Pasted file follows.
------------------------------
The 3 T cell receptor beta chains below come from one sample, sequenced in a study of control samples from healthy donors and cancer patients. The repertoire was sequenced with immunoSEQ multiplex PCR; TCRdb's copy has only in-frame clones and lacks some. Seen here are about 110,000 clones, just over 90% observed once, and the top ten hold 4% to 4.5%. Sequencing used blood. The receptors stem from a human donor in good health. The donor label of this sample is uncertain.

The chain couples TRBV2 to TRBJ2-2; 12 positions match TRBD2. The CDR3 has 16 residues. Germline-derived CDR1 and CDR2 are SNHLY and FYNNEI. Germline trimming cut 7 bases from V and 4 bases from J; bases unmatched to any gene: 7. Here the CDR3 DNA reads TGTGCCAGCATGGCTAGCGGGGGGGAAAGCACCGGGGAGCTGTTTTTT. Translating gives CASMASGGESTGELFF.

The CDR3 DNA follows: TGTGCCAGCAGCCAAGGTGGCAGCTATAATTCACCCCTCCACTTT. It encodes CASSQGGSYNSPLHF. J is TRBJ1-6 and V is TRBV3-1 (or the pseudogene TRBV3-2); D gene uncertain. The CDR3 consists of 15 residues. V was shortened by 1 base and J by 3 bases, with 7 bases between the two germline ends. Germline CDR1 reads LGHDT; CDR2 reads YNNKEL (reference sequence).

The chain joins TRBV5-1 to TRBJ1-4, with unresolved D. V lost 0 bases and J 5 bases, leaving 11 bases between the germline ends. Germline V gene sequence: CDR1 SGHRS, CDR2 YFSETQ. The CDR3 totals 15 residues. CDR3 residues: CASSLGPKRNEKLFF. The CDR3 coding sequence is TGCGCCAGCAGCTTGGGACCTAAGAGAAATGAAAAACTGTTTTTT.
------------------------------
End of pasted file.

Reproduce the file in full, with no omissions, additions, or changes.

The 3 T cell receptor beta chains below come from one sample, sequenced in a study of control samples from healthy donors and cancer patients. The repertoire was sequenced with immunoSEQ multiplex PCR; TCRdb's copy has only in-frame clones and lacks some. Seen here are about 110,000 clones, just over 90% observed once, and the top ten hold 4% to 4.5%. Sequencing used blood. The receptors stem from a human donor in good health. The donor label of this sample is uncertain.

The chain couples TRBV2 to TRBJ2-2; 12 positions match TRBD2. The CDR3 has 16 residues. Germline-derived CDR1 and CDR2 are SNHLY and FYNNEI. Germline trimming cut 7 bases from V and 4 bases from J; bases unmatched to any gene: 7. Here the CDR3 DNA reads TGTGCCAGCATGGCTAGCGGGGGGGAAAGCACCGGGGAGCTGTTTTTT. Translating gives CASMASGGESTGELFF.

The CDR3 DNA follows: TGTGCCAGCAGCCAAGGTGGCAGCTATAATTCACCCCTCCACTTT. It encodes CASSQGGSYNSPLHF. J is TRBJ1-6 and V is TRBV3-1 (or the pseudogene TRBV3-2); D gene uncertain. The CDR3 consists of 15 residues. V was shortened by 1 base and J by 3 bases, with 7 bases between the two germline ends. Germline CDR1 reads LGHDT; CDR2 reads YNNKEL (reference sequence).

The chain joins TRBV5-1 to TRBJ1-4, with unresolved D. V lost 0 bases and J 5 bases, leaving 11 bases between the germline ends. Germline V gene sequence: CDR1 SGHRS, CDR2 YFSETQ. The CDR3 totals 15 residues. CDR3 residues: CASSLGPKRNEKLFF. The CDR3 coding sequence is TGCGCCAGCAGCTTGGGACCTAAGAGAAATGAAAAACTGTTTTTT.